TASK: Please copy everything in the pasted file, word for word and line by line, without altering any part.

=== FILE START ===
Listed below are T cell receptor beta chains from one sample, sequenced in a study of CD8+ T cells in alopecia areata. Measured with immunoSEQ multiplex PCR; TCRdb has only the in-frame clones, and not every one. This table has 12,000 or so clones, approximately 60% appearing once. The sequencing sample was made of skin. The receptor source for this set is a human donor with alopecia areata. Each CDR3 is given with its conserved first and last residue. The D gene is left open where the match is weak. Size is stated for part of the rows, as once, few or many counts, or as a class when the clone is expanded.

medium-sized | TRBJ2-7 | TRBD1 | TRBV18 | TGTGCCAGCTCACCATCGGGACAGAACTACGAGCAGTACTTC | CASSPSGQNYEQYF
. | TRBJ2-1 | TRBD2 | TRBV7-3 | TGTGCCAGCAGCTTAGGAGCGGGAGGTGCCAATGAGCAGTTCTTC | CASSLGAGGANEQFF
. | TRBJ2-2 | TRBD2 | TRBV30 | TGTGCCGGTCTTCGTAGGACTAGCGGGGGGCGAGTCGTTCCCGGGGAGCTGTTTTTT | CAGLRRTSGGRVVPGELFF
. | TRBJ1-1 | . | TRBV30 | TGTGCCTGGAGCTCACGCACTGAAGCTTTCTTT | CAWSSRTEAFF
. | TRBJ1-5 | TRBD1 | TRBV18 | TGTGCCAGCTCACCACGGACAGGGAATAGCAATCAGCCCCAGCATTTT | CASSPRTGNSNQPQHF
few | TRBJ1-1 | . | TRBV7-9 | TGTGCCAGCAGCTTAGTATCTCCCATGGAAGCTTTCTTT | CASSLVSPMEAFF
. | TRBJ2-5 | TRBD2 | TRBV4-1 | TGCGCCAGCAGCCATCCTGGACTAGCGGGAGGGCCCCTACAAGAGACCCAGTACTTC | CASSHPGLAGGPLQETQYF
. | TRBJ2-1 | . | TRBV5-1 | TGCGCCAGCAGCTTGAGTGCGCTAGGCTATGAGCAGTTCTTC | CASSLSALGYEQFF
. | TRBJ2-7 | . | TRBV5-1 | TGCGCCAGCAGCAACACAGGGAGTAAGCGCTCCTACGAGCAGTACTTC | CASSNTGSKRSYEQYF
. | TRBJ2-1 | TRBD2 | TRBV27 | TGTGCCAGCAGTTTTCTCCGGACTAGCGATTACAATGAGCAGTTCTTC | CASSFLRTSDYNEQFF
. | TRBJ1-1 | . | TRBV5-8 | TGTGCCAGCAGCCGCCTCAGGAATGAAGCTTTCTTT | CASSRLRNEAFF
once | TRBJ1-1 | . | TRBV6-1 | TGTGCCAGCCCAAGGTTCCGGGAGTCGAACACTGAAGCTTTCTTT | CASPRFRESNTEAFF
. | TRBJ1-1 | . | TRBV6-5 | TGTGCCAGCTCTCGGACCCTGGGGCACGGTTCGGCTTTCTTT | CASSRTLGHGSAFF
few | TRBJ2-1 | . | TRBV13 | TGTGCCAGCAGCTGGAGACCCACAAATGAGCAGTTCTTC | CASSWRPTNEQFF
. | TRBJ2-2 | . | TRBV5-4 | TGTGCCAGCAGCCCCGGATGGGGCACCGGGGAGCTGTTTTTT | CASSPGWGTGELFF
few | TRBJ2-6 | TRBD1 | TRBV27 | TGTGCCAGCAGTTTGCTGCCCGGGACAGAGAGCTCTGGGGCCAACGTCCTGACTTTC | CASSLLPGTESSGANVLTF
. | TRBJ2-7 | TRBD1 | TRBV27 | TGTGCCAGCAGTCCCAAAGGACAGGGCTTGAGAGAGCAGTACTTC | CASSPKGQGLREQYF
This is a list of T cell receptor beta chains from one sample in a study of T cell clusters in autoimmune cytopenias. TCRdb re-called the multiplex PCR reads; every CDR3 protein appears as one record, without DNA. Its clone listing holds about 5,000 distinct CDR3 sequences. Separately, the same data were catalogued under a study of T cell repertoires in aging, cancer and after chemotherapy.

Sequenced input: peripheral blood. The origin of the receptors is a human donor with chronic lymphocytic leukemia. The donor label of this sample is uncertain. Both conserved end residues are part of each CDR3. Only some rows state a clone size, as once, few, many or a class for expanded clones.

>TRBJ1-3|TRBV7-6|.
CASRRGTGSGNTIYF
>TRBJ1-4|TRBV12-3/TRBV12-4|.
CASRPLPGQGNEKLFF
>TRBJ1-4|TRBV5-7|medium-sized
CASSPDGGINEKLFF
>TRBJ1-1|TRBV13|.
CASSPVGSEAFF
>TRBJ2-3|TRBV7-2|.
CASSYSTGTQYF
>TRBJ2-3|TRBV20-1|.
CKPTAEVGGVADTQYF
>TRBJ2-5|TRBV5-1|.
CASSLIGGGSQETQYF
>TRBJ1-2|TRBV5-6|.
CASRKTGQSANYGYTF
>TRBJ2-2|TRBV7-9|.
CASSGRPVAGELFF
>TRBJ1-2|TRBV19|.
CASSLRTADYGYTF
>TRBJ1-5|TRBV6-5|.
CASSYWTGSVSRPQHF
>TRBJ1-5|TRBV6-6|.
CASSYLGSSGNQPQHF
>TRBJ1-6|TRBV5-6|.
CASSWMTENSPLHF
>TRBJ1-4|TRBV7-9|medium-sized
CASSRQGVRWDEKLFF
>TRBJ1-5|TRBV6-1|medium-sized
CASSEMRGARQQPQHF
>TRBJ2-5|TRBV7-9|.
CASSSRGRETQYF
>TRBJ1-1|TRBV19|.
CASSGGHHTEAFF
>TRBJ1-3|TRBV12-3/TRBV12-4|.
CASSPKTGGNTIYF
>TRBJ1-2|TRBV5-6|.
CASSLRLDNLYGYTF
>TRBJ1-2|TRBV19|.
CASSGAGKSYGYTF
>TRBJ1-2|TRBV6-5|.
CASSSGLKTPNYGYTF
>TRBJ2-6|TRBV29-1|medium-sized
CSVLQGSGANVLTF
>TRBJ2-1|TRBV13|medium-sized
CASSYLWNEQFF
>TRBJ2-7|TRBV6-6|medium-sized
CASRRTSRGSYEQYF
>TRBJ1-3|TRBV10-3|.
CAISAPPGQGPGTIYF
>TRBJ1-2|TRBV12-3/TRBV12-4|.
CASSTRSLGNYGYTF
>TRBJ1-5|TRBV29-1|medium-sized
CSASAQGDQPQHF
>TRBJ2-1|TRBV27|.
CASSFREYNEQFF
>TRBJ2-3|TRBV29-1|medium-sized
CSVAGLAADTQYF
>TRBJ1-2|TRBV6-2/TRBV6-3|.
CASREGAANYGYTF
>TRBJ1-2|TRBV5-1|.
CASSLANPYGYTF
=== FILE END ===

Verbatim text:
Listed below are T cell receptor beta chains from one sample, sequenced in a study of CD8+ T cells in alopecia areata. Measured with immunoSEQ multiplex PCR; TCRdb has only the in-frame clones, and not every one. This table has 12,000 or so clones, approximately 60% appearing once. The sequencing sample was made of skin. The receptor source for this set is a human donor with alopecia areata. Each CDR3 is given with its conserved first and last residue. The D gene is left open where the match is weak. Size is stated for part of the rows, as once, few or many counts, or as a class when the clone is expanded.

medium-sized | TRBJ2-7 | TRBD1 | TRBV18 | TGTGCCAGCTCACCATCGGGACAGAACTACGAGCAGTACTTC | CASSPSGQNYEQYF
. | TRBJ2-1 | TRBD2 | TRBV7-3 | TGTGCCAGCAGCTTAGGAGCGGGAGGTGCCAATGAGCAGTTCTTC | CASSLGAGGANEQFF
. | TRBJ2-2 | TRBD2 | TRBV30 | TGTGCCGGTCTTCGTAGGACTAGCGGGGGGCGAGTCGTTCCCGGGGAGCTGTTTTTT | CAGLRRTSGGRVVPGELFF
. | TRBJ1-1 | . | TRBV30 | TGTGCCTGGAGCTCACGCACTGAAGCTTTCTTT | CAWSSRTEAFF
. | TRBJ1-5 | TRBD1 | TRBV18 | TGTGCCAGCTCACCACGGACAGGGAATAGCAATCAGCCCCAGCATTTT | CASSPRTGNSNQPQHF
few | TRBJ1-1 | . | TRBV7-9 | TGTGCCAGCAGCTTAGTATCTCCCATGGAAGCTTTCTTT | CASSLVSPMEAFF
. | TRBJ2-5 | TRBD2 | TRBV4-1 | TGCGCCAGCAGCCATCCTGGACTAGCGGGAGGGCCCCTACAAGAGACCCAGTACTTC | CASSHPGLAGGPLQETQYF
. | TRBJ2-1 | . | TRBV5-1 | TGCGCCAGCAGCTTGAGTGCGCTAGGCTATGAGCAGTTCTTC | CASSLSALGYEQFF
. | TRBJ2-7 | . | TRBV5-1 | TGCGCCAGCAGCAACACAGGGAGTAAGCGCTCCTACGAGCAGTACTTC | CASSNTGSKRSYEQYF
. | TRBJ2-1 | TRBD2 | TRBV27 | TGTGCCAGCAGTTTTCTCCGGACTAGCGATTACAATGAGCAGTTCTTC | CASSFLRTSDYNEQFF
. | TRBJ1-1 | . | TRBV5-8 | TGTGCCAGCAGCCGCCTCAGGAATGAAGCTTTCTTT | CASSRLRNEAFF
once | TRBJ1-1 | . | TRBV6-1 | TGTGCCAGCCCAAGGTTCCGGGAGTCGAACACTGAAGCTTTCTTT | CASPRFRESNTEAFF
. | TRBJ1-1 | . | TRBV6-5 | TGTGCCAGCTCTCGGACCCTGGGGCACGGTTCGGCTTTCTTT | CASSRTLGHGSAFF
few | TRBJ2-1 | . | TRBV13 | TGTGCCAGCAGCTGGAGACCCACAAATGAGCAGTTCTTC | CASSWRPTNEQFF
. | TRBJ2-2 | . | TRBV5-4 | TGTGCCAGCAGCCCCGGATGGGGCACCGGGGAGCTGTTTTTT | CASSPGWGTGELFF
few | TRBJ2-6 | TRBD1 | TRBV27 | TGTGCCAGCAGTTTGCTGCCCGGGACAGAGAGCTCTGGGGCCAACGTCCTGACTTTC | CASSLLPGTESSGANVLTF
. | TRBJ2-7 | TRBD1 | TRBV27 | TGTGCCAGCAGTCCCAAAGGACAGGGCTTGAGAGAGCAGTACTTC | CASSPKGQGLREQYF
This is a list of T cell receptor beta chains from one sample in a study of T cell clusters in autoimmune cytopenias. TCRdb re-called the multiplex PCR reads; every CDR3 protein appears as one record, without DNA. Its clone listing holds about 5,000 distinct CDR3 sequences. Separately, the same data were catalogued under a study of T cell repertoires in aging, cancer and after chemotherapy.

Sequenced input: peripheral blood. The origin of the receptors is a human donor with chronic lymphocytic leukemia. The donor label of this sample is uncertain. Both conserved end residues are part of each CDR3. Only some rows state a clone size, as once, few, many or a class for expanded clones.

>TRBJ1-3|TRBV7-6|.
CASRRGTGSGNTIYF
>TRBJ1-4|TRBV12-3/TRBV12-4|.
CASRPLPGQGNEKLFF
>TRBJ1-4|TRBV5-7|medium-sized
CASSPDGGINEKLFF
>TRBJ1-1|TRBV13|.
CASSPVGSEAFF
>TRBJ2-3|TRBV7-2|.
CASSYSTGTQYF
>TRBJ2-3|TRBV20-1|.
CKPTAEVGGVADTQYF
>TRBJ2-5|TRBV5-1|.
CASSLIGGGSQETQYF
>TRBJ1-2|TRBV5-6|.
CASRKTGQSANYGYTF
>TRBJ2-2|TRBV7-9|.
CASSGRPVAGELFF
>TRBJ1-2|TRBV19|.
CASSLRTADYGYTF
>TRBJ1-5|TRBV6-5|.
CASSYWTGSVSRPQHF
>TRBJ1-5|TRBV6-6|.
CASSYLGSSGNQPQHF
>TRBJ1-6|TRBV5-6|.
CASSWMTENSPLHF
>TRBJ1-4|TRBV7-9|medium-sized
CASSRQGVRWDEKLFF
>TRBJ1-5|TRBV6-1|medium-sized
CASSEMRGARQQPQHF
>TRBJ2-5|TRBV7-9|.
CASSSRGRETQYF
>TRBJ1-1|TRBV19|.
CASSGGHHTEAFF
>TRBJ1-3|TRBV12-3/TRBV12-4|.
CASSPKTGGNTIYF
>TRBJ1-2|TRBV5-6|.
CASSLRLDNLYGYTF
>TRBJ1-2|TRBV19|.
CASSGAGKSYGYTF
>TRBJ1-2|TRBV6-5|.
CASSSGLKTPNYGYTF
>TRBJ2-6|TRBV29-1|medium-sized
CSVLQGSGANVLTF
>TRBJ2-1|TRBV13|medium-sized
CASSYLWNEQFF
>TRBJ2-7|TRBV6-6|medium-sized
CASRRTSRGSYEQYF
>TRBJ1-3|TRBV10-3|.
CAISAPPGQGPGTIYF
>TRBJ1-2|TRBV12-3/TRBV12-4|.
CASSTRSLGNYGYTF
>TRBJ1-5|TRBV29-1|medium-sized
CSASAQGDQPQHF
>TRBJ2-1|TRBV27|.
CASSFREYNEQFF
>TRBJ2-3|TRBV29-1|medium-sized
CSVAGLAADTQYF
>TRBJ1-2|TRBV6-2/TRBV6-3|.
CASREGAANYGYTF
>TRBJ1-2|TRBV5-1|.
CASSLANPYGYTF